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Anxiety and Cancer

The Life Changing Facets of Cancer


The Life Changing Facets of Cancer

Last week we learned about Jennifer and her incredible stage 3 breast cancer survival story. This time, she’s sharing  her anxiety over deciding to stop taking her anti-depression and anti-anxiety medication.

There are many myths about cancer. One of biggest is the belief that it’s mostly genetic and beyond our control. But did you know that only 20% of cancers are inherited? That leaves 80% which are modifiable through the BIG Four: diet, body weight, exercise and stress management. 

Here’s our interview with Jennifer.

Banxietyfree:  Jennifer, what made you decide to come off your anti-anxiety and antidepressant medicine?

Jennifer: The decision to go off medication wasn’t easy. In fact, it was just as much of a roller-coaster as the mood swings that come with the mental health syndromes themselves.

I’ve been on and off these medications for over 20 years.

In the past, I had stopped medicating because I felt good…what I thought was normal.

Like many other sufferers, I thought the medicine was miraculous and I was cured. That was never the case and I fell right back down, and had to make a call to the doctor once something traumatic or stressful occurred in my life.

Just when I thought life couldn’t get any worse, I was diagnosed with stage 3 breast cancer. The diagnosis came at a time I was homeless. I had no income and was responsible for a child as well as a little Chihuahua who adopted me. I was physically sick and staring at death. This time I gave up on myself and wanted to give up on life. The depression got to be so much that I was committed in a short-stay behavior health facility.

During my stay, I learned about treatment and drug-resistant depression.

Banxietyfree: What were you told about drug-resistant depression?

Jennifer: I found out that in some cases, medication can be ineffective in treating the disorder. Even though I got better, after I was released, I just went back to the big mess that put me there in the first place. As time went on, my life appeared to get better. The cancer remitted but the depression lingered on. It made absolutely no sense. Even though I had stared down death, I felt even more stressed and anxious. The doctors tried mood stabilizers and it got even worse. I was never so frustrated in my entire life.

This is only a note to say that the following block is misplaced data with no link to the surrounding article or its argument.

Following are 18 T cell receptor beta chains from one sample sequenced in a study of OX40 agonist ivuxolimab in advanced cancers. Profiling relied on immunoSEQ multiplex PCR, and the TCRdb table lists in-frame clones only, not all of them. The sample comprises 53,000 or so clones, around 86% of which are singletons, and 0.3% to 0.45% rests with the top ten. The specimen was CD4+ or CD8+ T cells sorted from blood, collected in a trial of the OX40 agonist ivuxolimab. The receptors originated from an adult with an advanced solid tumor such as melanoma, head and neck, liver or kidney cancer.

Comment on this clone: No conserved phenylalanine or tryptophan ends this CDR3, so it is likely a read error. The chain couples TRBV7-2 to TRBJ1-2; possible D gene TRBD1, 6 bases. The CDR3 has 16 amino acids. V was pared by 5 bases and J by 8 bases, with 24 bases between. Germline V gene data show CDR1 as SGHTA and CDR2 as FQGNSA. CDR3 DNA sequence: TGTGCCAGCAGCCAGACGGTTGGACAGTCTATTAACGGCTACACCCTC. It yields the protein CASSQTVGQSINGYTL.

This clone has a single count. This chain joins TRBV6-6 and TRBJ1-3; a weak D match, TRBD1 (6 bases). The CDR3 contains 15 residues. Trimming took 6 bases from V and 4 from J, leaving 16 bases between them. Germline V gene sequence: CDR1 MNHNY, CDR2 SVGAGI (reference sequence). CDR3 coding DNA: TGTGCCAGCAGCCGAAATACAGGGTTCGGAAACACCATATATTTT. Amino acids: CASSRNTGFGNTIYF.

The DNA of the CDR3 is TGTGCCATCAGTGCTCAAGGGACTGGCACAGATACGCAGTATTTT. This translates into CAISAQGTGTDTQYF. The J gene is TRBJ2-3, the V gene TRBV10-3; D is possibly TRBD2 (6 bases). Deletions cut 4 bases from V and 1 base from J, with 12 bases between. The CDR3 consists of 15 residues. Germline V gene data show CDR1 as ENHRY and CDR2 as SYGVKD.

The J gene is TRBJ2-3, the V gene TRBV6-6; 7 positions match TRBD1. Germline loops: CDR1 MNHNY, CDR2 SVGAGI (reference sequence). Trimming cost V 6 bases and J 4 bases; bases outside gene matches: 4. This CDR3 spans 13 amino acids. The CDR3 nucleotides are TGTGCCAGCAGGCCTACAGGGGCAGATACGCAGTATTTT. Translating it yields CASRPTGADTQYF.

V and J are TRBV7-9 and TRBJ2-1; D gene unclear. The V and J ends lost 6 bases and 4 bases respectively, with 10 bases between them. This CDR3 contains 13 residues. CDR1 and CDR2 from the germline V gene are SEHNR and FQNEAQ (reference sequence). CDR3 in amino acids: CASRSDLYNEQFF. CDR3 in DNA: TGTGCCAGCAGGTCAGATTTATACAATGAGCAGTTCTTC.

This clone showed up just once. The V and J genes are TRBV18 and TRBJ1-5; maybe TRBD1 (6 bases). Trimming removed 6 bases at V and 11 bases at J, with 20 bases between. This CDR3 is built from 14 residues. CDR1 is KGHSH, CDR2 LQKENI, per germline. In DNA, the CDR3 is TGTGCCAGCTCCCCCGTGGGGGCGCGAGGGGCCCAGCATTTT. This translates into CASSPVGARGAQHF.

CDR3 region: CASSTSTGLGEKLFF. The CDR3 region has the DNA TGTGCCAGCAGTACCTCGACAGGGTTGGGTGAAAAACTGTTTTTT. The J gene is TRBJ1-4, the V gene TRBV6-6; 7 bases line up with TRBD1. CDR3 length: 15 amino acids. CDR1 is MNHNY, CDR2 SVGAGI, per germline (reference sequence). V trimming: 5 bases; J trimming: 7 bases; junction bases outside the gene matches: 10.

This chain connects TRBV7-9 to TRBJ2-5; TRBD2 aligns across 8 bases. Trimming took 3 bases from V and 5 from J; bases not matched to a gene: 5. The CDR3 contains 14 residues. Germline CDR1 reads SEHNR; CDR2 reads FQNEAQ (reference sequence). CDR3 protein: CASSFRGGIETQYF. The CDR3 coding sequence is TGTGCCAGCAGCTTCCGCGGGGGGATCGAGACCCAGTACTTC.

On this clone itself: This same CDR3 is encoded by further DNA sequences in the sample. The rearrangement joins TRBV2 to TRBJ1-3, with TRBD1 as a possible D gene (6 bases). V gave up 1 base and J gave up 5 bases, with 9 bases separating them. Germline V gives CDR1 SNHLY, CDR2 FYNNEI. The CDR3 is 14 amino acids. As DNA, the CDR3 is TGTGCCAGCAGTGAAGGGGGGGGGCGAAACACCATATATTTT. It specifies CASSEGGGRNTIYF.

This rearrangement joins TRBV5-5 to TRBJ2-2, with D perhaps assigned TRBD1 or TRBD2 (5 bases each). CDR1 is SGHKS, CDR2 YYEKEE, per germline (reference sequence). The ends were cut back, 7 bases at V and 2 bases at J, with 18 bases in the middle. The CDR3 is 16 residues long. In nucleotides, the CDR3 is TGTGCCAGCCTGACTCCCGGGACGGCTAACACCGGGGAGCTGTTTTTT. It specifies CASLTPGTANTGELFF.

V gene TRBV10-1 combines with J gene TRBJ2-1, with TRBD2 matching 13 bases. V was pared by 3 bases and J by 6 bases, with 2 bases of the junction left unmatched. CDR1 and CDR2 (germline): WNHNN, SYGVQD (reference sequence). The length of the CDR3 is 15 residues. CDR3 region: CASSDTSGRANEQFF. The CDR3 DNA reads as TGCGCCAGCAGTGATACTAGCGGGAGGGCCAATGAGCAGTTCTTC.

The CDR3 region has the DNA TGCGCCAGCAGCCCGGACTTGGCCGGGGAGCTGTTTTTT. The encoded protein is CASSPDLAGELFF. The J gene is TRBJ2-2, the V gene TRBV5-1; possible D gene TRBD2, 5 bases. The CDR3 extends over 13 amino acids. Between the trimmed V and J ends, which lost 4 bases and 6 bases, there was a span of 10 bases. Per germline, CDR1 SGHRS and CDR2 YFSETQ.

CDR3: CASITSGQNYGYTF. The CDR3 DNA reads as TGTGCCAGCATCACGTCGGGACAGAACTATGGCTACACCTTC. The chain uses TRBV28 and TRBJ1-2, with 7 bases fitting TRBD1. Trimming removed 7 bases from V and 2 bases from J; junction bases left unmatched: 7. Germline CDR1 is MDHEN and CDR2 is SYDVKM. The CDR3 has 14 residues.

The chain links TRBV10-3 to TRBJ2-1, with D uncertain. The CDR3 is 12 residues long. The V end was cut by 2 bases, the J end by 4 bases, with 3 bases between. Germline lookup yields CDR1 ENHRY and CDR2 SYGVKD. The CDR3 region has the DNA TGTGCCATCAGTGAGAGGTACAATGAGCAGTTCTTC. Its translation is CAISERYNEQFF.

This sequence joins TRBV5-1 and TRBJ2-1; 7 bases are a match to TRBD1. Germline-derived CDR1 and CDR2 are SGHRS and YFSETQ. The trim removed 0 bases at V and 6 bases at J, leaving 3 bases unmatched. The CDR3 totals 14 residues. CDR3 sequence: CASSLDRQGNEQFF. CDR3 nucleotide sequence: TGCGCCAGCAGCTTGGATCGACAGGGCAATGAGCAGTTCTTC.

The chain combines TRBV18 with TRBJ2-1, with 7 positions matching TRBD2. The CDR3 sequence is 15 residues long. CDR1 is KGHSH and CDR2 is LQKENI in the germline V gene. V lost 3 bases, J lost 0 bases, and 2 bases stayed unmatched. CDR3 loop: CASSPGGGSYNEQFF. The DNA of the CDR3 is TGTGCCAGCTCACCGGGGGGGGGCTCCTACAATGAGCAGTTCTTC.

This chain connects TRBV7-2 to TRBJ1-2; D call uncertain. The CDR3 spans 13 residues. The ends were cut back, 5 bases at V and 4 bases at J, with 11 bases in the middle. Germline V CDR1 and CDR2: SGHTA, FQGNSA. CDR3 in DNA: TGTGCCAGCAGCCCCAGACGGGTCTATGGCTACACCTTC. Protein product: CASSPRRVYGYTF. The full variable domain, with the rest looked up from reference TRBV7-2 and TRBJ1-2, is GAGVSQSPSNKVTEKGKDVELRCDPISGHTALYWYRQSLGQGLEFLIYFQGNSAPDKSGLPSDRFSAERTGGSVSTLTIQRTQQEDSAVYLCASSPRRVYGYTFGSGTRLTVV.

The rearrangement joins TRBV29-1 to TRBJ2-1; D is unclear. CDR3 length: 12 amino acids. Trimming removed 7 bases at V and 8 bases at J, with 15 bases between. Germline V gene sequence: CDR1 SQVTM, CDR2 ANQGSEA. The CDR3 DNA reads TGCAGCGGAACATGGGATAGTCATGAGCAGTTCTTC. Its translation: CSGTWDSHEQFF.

Then it happened.

I realized that I would never fully heal if I didn’t find another approach to eliminating the depressive state I was constantly in. I had to make major changes within myself. I started with cognitive behavior therapy. Just like anything good, it didn’t come easy. But, it did start to work with continual practice and patience with myself.

Next, I had to learn about forgiveness. I had to allow myself to let go of the emotional pain and turmoil that was hindering me all of these years. I’m still learning how to love and accept myself. Did I start by looking in the mirror every day and saying “I love you”?

Yes I did and it felt amazing.

As I keep working on forgiving and loving, the rest is starting to fall into place with little effort. I’m also practicing:

  • Meditation
  • Re-connecting with nature
  • Taking more time out to appreciate the little things.

Negative thoughts and emotions still surface but being more aware of them and how to divert and release them in a healthy way has been more successful than any drug.

Banxietyfree:  Do you think you will stay off the medications?

Jennifer: Only time will tell for sure. I’m in the early stages at this time and feel very confident in myself. That is something I’ve not felt in a very long time.

I am not advocating that anyone stop their medications as I did. I’ve had a good 10-12 years of psychotherapy along with medical treatment. I’ve educated myself about the alternative concepts of healing a long time ago. It was not until recently that I was comfortable enough to go through with decision to end the medications.